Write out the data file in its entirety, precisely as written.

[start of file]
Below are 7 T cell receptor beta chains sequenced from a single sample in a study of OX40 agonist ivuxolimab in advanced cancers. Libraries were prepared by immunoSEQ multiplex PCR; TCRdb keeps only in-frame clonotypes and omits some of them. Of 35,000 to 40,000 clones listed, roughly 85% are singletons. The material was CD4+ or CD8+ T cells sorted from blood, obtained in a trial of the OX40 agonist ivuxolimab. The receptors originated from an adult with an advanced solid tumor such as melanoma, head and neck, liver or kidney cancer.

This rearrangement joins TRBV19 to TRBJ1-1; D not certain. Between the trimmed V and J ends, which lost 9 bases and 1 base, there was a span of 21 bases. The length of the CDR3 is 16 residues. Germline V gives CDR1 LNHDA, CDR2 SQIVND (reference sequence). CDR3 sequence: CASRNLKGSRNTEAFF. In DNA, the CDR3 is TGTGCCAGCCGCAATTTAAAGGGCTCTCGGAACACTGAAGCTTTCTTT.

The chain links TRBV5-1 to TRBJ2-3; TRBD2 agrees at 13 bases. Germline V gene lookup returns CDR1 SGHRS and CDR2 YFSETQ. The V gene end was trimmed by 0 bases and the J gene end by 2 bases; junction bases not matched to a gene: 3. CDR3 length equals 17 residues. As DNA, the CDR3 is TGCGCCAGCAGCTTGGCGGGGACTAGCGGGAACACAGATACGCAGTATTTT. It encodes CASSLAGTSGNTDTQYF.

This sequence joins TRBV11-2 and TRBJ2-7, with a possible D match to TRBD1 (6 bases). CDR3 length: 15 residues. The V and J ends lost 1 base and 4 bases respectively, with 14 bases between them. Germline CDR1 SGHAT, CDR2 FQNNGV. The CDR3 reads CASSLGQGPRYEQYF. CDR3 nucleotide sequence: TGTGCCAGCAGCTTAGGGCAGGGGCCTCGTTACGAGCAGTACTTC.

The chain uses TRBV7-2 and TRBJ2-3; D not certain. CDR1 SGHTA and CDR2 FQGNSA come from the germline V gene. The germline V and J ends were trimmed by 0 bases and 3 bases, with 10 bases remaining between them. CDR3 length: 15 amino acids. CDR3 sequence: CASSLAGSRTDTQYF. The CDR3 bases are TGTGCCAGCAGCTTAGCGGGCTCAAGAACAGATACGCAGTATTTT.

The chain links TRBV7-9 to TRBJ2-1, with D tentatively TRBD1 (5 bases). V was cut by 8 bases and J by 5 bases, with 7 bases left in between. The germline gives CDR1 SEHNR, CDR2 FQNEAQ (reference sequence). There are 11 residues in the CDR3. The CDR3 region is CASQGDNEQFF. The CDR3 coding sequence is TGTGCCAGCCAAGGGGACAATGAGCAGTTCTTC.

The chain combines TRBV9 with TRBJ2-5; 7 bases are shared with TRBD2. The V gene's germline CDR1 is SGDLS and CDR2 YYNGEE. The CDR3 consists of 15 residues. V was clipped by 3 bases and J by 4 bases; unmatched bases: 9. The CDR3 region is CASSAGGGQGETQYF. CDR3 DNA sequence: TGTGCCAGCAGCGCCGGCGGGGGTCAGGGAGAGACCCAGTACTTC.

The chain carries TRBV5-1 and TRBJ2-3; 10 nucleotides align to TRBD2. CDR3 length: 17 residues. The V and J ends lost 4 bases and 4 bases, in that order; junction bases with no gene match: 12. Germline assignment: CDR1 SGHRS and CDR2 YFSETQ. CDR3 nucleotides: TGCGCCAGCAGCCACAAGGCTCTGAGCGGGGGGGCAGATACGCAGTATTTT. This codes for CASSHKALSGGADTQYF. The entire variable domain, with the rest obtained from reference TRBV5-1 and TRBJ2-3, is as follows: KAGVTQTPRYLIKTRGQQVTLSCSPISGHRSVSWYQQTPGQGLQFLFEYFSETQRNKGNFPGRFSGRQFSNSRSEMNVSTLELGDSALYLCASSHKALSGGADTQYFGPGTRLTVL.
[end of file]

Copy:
Below are 7 T cell receptor beta chains sequenced from a single sample in a study of OX40 agonist ivuxolimab in advanced cancers. Libraries were prepared by immunoSEQ multiplex PCR; TCRdb keeps only in-frame clonotypes and omits some of them. Of 35,000 to 40,000 clones listed, roughly 85% are singletons. The material was CD4+ or CD8+ T cells sorted from blood, obtained in a trial of the OX40 agonist ivuxolimab. The receptors originated from an adult with an advanced solid tumor such as melanoma, head and neck, liver or kidney cancer.

This rearrangement joins TRBV19 to TRBJ1-1; D not certain. Between the trimmed V and J ends, which lost 9 bases and 1 base, there was a span of 21 bases. The length of the CDR3 is 16 residues. Germline V gives CDR1 LNHDA, CDR2 SQIVND (reference sequence). CDR3 sequence: CASRNLKGSRNTEAFF. In DNA, the CDR3 is TGTGCCAGCCGCAATTTAAAGGGCTCTCGGAACACTGAAGCTTTCTTT.

The chain links TRBV5-1 to TRBJ2-3; TRBD2 agrees at 13 bases. Germline V gene lookup returns CDR1 SGHRS and CDR2 YFSETQ. The V gene end was trimmed by 0 bases and the J gene end by 2 bases; junction bases not matched to a gene: 3. CDR3 length equals 17 residues. As DNA, the CDR3 is TGCGCCAGCAGCTTGGCGGGGACTAGCGGGAACACAGATACGCAGTATTTT. It encodes CASSLAGTSGNTDTQYF.

This sequence joins TRBV11-2 and TRBJ2-7, with a possible D match to TRBD1 (6 bases). CDR3 length: 15 residues. The V and J ends lost 1 base and 4 bases respectively, with 14 bases between them. Germline CDR1 SGHAT, CDR2 FQNNGV. The CDR3 reads CASSLGQGPRYEQYF. CDR3 nucleotide sequence: TGTGCCAGCAGCTTAGGGCAGGGGCCTCGTTACGAGCAGTACTTC.

The chain uses TRBV7-2 and TRBJ2-3; D not certain. CDR1 SGHTA and CDR2 FQGNSA come from the germline V gene. The germline V and J ends were trimmed by 0 bases and 3 bases, with 10 bases remaining between them. CDR3 length: 15 amino acids. CDR3 sequence: CASSLAGSRTDTQYF. The CDR3 bases are TGTGCCAGCAGCTTAGCGGGCTCAAGAACAGATACGCAGTATTTT.

The chain links TRBV7-9 to TRBJ2-1, with D tentatively TRBD1 (5 bases). V was cut by 8 bases and J by 5 bases, with 7 bases left in between. The germline gives CDR1 SEHNR, CDR2 FQNEAQ (reference sequence). There are 11 residues in the CDR3. The CDR3 region is CASQGDNEQFF. The CDR3 coding sequence is TGTGCCAGCCAAGGGGACAATGAGCAGTTCTTC.

The chain combines TRBV9 with TRBJ2-5; 7 bases are shared with TRBD2. The V gene's germline CDR1 is SGDLS and CDR2 YYNGEE. The CDR3 consists of 15 residues. V was clipped by 3 bases and J by 4 bases; unmatched bases: 9. The CDR3 region is CASSAGGGQGETQYF. CDR3 DNA sequence: TGTGCCAGCAGCGCCGGCGGGGGTCAGGGAGAGACCCAGTACTTC.

The chain carries TRBV5-1 and TRBJ2-3; 10 nucleotides align to TRBD2. CDR3 length: 17 residues. The V and J ends lost 4 bases and 4 bases, in that order; junction bases with no gene match: 12. Germline assignment: CDR1 SGHRS and CDR2 YFSETQ. CDR3 nucleotides: TGCGCCAGCAGCCACAAGGCTCTGAGCGGGGGGGCAGATACGCAGTATTTT. This codes for CASSHKALSGGADTQYF. The entire variable domain, with the rest obtained from reference TRBV5-1 and TRBJ2-3, is as follows: KAGVTQTPRYLIKTRGQQVTLSCSPISGHRSVSWYQQTPGQGLQFLFEYFSETQRNKGNFPGRFSGRQFSNSRSEMNVSTLELGDSALYLCASSHKALSGGADTQYFGPGTRLTVL.